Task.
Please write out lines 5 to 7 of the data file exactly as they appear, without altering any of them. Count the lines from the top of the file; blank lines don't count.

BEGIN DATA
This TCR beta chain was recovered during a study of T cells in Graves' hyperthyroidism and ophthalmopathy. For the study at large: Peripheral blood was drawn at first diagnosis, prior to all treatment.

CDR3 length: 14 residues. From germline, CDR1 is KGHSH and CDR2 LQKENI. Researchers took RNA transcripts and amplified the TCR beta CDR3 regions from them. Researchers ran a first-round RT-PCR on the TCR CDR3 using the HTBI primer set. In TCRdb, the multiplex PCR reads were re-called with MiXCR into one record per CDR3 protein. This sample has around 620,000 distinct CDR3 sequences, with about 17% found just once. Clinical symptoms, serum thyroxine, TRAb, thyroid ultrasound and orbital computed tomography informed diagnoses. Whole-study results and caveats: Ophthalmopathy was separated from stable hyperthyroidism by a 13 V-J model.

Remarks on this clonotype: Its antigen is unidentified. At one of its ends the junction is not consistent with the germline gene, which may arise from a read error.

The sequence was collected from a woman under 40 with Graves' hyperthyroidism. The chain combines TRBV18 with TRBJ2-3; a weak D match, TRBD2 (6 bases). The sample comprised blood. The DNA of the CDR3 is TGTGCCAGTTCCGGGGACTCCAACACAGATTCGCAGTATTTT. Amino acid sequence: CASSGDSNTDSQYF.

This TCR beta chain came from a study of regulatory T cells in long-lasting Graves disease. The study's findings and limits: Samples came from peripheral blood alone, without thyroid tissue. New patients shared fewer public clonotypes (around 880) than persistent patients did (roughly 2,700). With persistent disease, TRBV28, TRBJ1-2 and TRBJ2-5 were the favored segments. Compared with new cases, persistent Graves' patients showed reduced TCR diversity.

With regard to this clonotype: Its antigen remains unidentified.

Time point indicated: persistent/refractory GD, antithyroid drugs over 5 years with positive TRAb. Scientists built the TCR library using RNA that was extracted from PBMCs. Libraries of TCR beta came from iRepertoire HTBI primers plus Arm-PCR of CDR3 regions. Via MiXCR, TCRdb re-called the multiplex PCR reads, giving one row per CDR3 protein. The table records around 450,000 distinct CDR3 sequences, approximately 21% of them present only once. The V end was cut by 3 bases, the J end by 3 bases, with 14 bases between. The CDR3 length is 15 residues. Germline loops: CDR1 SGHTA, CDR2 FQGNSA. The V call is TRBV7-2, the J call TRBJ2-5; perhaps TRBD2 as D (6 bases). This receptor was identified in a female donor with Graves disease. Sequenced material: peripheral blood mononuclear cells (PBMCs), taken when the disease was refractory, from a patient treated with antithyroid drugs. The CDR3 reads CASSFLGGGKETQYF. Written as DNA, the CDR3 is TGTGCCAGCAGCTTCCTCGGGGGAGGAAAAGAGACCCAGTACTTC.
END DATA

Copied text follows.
This TCR beta chain came from a study of regulatory T cells in long-lasting Graves disease. The study's findings and limits: Samples came from peripheral blood alone, without thyroid tissue. New patients shared fewer public clonotypes (around 880) than persistent patients did (roughly 2,700). With persistent disease, TRBV28, TRBJ1-2 and TRBJ2-5 were the favored segments. Compared with new cases, persistent Graves' patients showed reduced TCR diversity.

With regard to this clonotype: Its antigen remains unidentified.

Time point indicated: persistent/refractory GD, antithyroid drugs over 5 years with positive TRAb. Scientists built the TCR library using RNA that was extracted from PBMCs. Libraries of TCR beta came from iRepertoire HTBI primers plus Arm-PCR of CDR3 regions. Via MiXCR, TCRdb re-called the multiplex PCR reads, giving one row per CDR3 protein. The table records around 450,000 distinct CDR3 sequences, approximately 21% of them present only once. The V end was cut by 3 bases, the J end by 3 bases, with 14 bases between. The CDR3 length is 15 residues. Germline loops: CDR1 SGHTA, CDR2 FQGNSA. The V call is TRBV7-2, the J call TRBJ2-5; perhaps TRBD2 as D (6 bases). This receptor was identified in a female donor with Graves disease. Sequenced material: peripheral blood mononuclear cells (PBMCs), taken when the disease was refractory, from a patient treated with antithyroid drugs. The CDR3 reads CASSFLGGGKETQYF. Written as DNA, the CDR3 is TGTGCCAGCAGCTTCCTCGGGGGAGGAAAAGAGACCCAGTACTTC.